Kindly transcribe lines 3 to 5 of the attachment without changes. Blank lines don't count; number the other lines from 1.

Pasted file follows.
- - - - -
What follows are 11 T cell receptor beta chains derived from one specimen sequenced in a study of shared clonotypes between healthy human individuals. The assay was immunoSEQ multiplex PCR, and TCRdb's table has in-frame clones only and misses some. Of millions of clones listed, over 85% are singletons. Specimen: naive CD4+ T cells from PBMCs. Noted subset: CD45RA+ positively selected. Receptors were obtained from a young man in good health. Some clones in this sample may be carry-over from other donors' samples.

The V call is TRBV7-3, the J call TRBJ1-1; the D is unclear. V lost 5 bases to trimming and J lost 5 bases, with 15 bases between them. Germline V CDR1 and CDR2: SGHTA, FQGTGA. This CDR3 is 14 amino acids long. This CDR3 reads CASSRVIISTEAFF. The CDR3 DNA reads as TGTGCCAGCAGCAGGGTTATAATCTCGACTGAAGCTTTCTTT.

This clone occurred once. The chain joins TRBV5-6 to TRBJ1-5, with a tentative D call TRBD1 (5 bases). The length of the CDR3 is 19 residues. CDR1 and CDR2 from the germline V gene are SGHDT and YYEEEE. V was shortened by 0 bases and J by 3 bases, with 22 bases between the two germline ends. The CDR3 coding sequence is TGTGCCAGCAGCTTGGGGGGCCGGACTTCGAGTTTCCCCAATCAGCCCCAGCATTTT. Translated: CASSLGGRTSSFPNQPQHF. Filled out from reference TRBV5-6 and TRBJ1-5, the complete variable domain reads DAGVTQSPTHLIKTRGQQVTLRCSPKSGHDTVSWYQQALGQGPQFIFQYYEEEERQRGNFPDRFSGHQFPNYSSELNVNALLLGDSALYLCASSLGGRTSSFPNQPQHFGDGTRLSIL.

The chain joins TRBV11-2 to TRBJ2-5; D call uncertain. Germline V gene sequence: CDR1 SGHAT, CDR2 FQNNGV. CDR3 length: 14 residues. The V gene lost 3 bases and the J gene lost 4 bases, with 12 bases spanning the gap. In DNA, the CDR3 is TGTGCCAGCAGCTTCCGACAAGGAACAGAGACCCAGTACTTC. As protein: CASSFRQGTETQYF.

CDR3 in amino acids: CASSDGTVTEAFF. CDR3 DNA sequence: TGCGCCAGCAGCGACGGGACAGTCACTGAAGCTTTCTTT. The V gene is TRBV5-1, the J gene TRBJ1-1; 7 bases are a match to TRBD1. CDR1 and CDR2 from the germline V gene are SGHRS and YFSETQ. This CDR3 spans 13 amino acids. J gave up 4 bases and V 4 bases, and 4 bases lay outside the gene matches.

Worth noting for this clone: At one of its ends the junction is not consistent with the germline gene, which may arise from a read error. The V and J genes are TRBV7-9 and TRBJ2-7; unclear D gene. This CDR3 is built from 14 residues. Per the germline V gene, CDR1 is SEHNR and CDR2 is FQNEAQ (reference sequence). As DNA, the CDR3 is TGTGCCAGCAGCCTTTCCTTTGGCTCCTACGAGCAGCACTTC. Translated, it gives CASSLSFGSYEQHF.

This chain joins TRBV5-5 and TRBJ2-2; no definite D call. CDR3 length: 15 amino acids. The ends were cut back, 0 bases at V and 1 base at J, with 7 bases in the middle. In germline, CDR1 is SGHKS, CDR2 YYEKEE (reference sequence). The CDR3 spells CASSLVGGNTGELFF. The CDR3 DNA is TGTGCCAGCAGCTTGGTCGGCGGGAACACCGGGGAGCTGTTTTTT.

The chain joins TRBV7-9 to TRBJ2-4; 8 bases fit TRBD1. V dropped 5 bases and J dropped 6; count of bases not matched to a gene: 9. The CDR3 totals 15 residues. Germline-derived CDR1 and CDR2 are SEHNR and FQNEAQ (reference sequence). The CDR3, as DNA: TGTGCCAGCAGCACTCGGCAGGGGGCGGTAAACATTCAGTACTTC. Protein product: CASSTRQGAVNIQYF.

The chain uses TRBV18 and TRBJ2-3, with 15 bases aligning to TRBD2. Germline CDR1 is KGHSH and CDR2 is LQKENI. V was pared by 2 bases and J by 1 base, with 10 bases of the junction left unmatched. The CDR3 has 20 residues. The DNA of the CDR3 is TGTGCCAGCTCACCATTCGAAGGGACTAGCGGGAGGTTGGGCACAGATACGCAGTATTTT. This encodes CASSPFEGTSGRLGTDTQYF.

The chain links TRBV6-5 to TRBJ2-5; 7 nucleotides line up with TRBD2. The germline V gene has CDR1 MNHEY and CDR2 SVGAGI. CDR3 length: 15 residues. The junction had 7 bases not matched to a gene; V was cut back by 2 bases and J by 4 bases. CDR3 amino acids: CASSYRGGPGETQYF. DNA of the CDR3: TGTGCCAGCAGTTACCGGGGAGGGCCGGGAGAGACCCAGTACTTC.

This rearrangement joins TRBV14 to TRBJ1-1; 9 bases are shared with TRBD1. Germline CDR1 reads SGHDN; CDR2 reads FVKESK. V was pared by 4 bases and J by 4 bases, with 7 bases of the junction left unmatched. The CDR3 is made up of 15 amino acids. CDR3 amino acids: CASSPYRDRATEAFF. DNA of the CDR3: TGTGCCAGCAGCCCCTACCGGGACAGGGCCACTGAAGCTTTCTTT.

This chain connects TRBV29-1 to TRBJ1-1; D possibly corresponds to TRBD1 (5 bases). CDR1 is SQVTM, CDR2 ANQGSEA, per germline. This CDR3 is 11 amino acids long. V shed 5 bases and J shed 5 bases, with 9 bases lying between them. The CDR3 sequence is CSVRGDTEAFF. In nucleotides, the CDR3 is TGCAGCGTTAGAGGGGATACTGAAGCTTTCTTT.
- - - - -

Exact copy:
This clone occurred once. The chain joins TRBV5-6 to TRBJ1-5, with a tentative D call TRBD1 (5 bases). The length of the CDR3 is 19 residues. CDR1 and CDR2 from the germline V gene are SGHDT and YYEEEE. V was shortened by 0 bases and J by 3 bases, with 22 bases between the two germline ends. The CDR3 coding sequence is TGTGCCAGCAGCTTGGGGGGCCGGACTTCGAGTTTCCCCAATCAGCCCCAGCATTTT. Translated: CASSLGGRTSSFPNQPQHF. Filled out from reference TRBV5-6 and TRBJ1-5, the complete variable domain reads DAGVTQSPTHLIKTRGQQVTLRCSPKSGHDTVSWYQQALGQGPQFIFQYYEEEERQRGNFPDRFSGHQFPNYSSELNVNALLLGDSALYLCASSLGGRTSSFPNQPQHFGDGTRLSIL.

The chain joins TRBV11-2 to TRBJ2-5; D call uncertain. Germline V gene sequence: CDR1 SGHAT, CDR2 FQNNGV. CDR3 length: 14 residues. The V gene lost 3 bases and the J gene lost 4 bases, with 12 bases spanning the gap. In DNA, the CDR3 is TGTGCCAGCAGCTTCCGACAAGGAACAGAGACCCAGTACTTC. As protein: CASSFRQGTETQYF.

CDR3 in amino acids: CASSDGTVTEAFF. CDR3 DNA sequence: TGCGCCAGCAGCGACGGGACAGTCACTGAAGCTTTCTTT. The V gene is TRBV5-1, the J gene TRBJ1-1; 7 bases are a match to TRBD1. CDR1 and CDR2 from the germline V gene are SGHRS and YFSETQ. This CDR3 spans 13 amino acids. J gave up 4 bases and V 4 bases, and 4 bases lay outside the gene matches.